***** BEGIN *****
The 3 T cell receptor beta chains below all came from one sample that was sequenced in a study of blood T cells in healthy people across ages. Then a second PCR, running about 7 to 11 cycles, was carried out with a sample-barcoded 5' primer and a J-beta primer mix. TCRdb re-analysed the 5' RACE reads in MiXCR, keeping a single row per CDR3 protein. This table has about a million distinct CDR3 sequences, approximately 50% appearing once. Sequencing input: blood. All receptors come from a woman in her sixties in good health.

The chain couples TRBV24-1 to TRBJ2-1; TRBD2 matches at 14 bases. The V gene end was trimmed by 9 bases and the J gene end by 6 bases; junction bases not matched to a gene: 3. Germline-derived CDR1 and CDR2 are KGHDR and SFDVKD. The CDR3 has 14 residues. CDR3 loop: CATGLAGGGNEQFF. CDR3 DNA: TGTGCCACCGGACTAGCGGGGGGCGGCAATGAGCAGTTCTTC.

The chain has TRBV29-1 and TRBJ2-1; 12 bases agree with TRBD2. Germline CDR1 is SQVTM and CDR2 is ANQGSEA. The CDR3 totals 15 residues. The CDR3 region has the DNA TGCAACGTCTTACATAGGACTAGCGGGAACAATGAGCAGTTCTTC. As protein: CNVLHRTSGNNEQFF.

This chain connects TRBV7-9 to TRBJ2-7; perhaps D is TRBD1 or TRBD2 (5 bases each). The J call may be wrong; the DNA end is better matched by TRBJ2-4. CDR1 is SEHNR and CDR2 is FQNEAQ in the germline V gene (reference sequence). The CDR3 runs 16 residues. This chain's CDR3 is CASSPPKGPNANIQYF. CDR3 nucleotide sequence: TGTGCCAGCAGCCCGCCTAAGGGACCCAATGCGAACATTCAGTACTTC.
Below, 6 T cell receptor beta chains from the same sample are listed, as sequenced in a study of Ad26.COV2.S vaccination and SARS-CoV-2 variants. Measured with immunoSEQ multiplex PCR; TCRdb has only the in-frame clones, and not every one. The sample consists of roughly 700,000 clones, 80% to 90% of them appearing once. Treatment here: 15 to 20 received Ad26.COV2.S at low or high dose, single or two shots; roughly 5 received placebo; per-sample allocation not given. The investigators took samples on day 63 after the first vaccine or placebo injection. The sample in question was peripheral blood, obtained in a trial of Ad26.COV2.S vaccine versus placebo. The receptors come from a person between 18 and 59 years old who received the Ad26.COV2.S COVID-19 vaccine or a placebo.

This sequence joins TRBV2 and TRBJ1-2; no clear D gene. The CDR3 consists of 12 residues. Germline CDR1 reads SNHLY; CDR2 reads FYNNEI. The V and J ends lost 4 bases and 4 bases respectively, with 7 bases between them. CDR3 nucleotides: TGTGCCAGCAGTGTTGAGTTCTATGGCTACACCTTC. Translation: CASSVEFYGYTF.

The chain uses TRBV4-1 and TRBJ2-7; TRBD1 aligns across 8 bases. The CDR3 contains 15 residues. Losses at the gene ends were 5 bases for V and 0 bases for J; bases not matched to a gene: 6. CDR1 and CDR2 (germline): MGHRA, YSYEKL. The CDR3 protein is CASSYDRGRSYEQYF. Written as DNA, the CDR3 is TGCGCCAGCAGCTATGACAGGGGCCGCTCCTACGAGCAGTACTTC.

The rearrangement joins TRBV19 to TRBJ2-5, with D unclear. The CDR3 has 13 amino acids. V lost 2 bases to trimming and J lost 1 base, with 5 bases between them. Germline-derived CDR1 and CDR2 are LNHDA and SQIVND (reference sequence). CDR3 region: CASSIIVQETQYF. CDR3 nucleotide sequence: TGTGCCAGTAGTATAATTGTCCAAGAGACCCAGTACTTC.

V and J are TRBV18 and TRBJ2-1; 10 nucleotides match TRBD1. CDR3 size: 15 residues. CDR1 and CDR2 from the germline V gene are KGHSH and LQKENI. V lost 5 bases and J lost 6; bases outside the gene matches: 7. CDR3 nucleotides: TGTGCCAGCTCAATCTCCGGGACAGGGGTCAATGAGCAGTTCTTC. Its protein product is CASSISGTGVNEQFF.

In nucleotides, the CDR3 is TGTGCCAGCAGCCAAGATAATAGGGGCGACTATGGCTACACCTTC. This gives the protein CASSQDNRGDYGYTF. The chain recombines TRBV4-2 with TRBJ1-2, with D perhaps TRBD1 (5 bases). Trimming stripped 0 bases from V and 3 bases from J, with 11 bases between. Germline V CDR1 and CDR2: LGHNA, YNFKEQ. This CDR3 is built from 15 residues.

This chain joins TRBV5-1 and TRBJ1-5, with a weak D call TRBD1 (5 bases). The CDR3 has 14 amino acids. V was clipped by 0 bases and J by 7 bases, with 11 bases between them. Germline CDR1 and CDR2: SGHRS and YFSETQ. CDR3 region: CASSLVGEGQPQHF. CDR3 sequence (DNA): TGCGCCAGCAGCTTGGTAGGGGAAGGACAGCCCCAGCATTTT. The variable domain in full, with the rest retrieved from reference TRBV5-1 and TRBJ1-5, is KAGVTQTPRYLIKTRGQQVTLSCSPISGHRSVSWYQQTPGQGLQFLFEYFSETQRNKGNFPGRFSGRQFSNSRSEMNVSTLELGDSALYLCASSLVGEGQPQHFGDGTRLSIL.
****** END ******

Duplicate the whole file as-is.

The 3 T cell receptor beta chains below all came from one sample that was sequenced in a study of blood T cells in healthy people across ages. Then a second PCR, running about 7 to 11 cycles, was carried out with a sample-barcoded 5' primer and a J-beta primer mix. TCRdb re-analysed the 5' RACE reads in MiXCR, keeping a single row per CDR3 protein. This table has about a million distinct CDR3 sequences, approximately 50% appearing once. Sequencing input: blood. All receptors come from a woman in her sixties in good health.

The chain couples TRBV24-1 to TRBJ2-1; TRBD2 matches at 14 bases. The V gene end was trimmed by 9 bases and the J gene end by 6 bases; junction bases not matched to a gene: 3. Germline-derived CDR1 and CDR2 are KGHDR and SFDVKD. The CDR3 has 14 residues. CDR3 loop: CATGLAGGGNEQFF. CDR3 DNA: TGTGCCACCGGACTAGCGGGGGGCGGCAATGAGCAGTTCTTC.

The chain has TRBV29-1 and TRBJ2-1; 12 bases agree with TRBD2. Germline CDR1 is SQVTM and CDR2 is ANQGSEA. The CDR3 totals 15 residues. The CDR3 region has the DNA TGCAACGTCTTACATAGGACTAGCGGGAACAATGAGCAGTTCTTC. As protein: CNVLHRTSGNNEQFF.

This chain connects TRBV7-9 to TRBJ2-7; perhaps D is TRBD1 or TRBD2 (5 bases each). The J call may be wrong; the DNA end is better matched by TRBJ2-4. CDR1 is SEHNR and CDR2 is FQNEAQ in the germline V gene (reference sequence). The CDR3 runs 16 residues. This chain's CDR3 is CASSPPKGPNANIQYF. CDR3 nucleotide sequence: TGTGCCAGCAGCCCGCCTAAGGGACCCAATGCGAACATTCAGTACTTC.
Below, 6 T cell receptor beta chains from the same sample are listed, as sequenced in a study of Ad26.COV2.S vaccination and SARS-CoV-2 variants. Measured with immunoSEQ multiplex PCR; TCRdb has only the in-frame clones, and not every one. The sample consists of roughly 700,000 clones, 80% to 90% of them appearing once. Treatment here: 15 to 20 received Ad26.COV2.S at low or high dose, single or two shots; roughly 5 received placebo; per-sample allocation not given. The investigators took samples on day 63 after the first vaccine or placebo injection. The sample in question was peripheral blood, obtained in a trial of Ad26.COV2.S vaccine versus placebo. The receptors come from a person between 18 and 59 years old who received the Ad26.COV2.S COVID-19 vaccine or a placebo.

This sequence joins TRBV2 and TRBJ1-2; no clear D gene. The CDR3 consists of 12 residues. Germline CDR1 reads SNHLY; CDR2 reads FYNNEI. The V and J ends lost 4 bases and 4 bases respectively, with 7 bases between them. CDR3 nucleotides: TGTGCCAGCAGTGTTGAGTTCTATGGCTACACCTTC. Translation: CASSVEFYGYTF.

The chain uses TRBV4-1 and TRBJ2-7; TRBD1 aligns across 8 bases. The CDR3 contains 15 residues. Losses at the gene ends were 5 bases for V and 0 bases for J; bases not matched to a gene: 6. CDR1 and CDR2 (germline): MGHRA, YSYEKL. The CDR3 protein is CASSYDRGRSYEQYF. Written as DNA, the CDR3 is TGCGCCAGCAGCTATGACAGGGGCCGCTCCTACGAGCAGTACTTC.

The rearrangement joins TRBV19 to TRBJ2-5, with D unclear. The CDR3 has 13 amino acids. V lost 2 bases to trimming and J lost 1 base, with 5 bases between them. Germline-derived CDR1 and CDR2 are LNHDA and SQIVND (reference sequence). CDR3 region: CASSIIVQETQYF. CDR3 nucleotide sequence: TGTGCCAGTAGTATAATTGTCCAAGAGACCCAGTACTTC.

V and J are TRBV18 and TRBJ2-1; 10 nucleotides match TRBD1. CDR3 size: 15 residues. CDR1 and CDR2 from the germline V gene are KGHSH and LQKENI. V lost 5 bases and J lost 6; bases outside the gene matches: 7. CDR3 nucleotides: TGTGCCAGCTCAATCTCCGGGACAGGGGTCAATGAGCAGTTCTTC. Its protein product is CASSISGTGVNEQFF.

In nucleotides, the CDR3 is TGTGCCAGCAGCCAAGATAATAGGGGCGACTATGGCTACACCTTC. This gives the protein CASSQDNRGDYGYTF. The chain recombines TRBV4-2 with TRBJ1-2, with D perhaps TRBD1 (5 bases). Trimming stripped 0 bases from V and 3 bases from J, with 11 bases between. Germline V CDR1 and CDR2: LGHNA, YNFKEQ. This CDR3 is built from 15 residues.

This chain joins TRBV5-1 and TRBJ1-5, with a weak D call TRBD1 (5 bases). The CDR3 has 14 amino acids. V was clipped by 0 bases and J by 7 bases, with 11 bases between them. Germline CDR1 and CDR2: SGHRS and YFSETQ. CDR3 region: CASSLVGEGQPQHF. CDR3 sequence (DNA): TGCGCCAGCAGCTTGGTAGGGGAAGGACAGCCCCAGCATTTT. The variable domain in full, with the rest retrieved from reference TRBV5-1 and TRBJ1-5, is KAGVTQTPRYLIKTRGQQVTLSCSPISGHRSVSWYQQTPGQGLQFLFEYFSETQRNKGNFPGRFSGRQFSNSRSEMNVSTLELGDSALYLCASSLVGEGQPQHFGDGTRLSIL.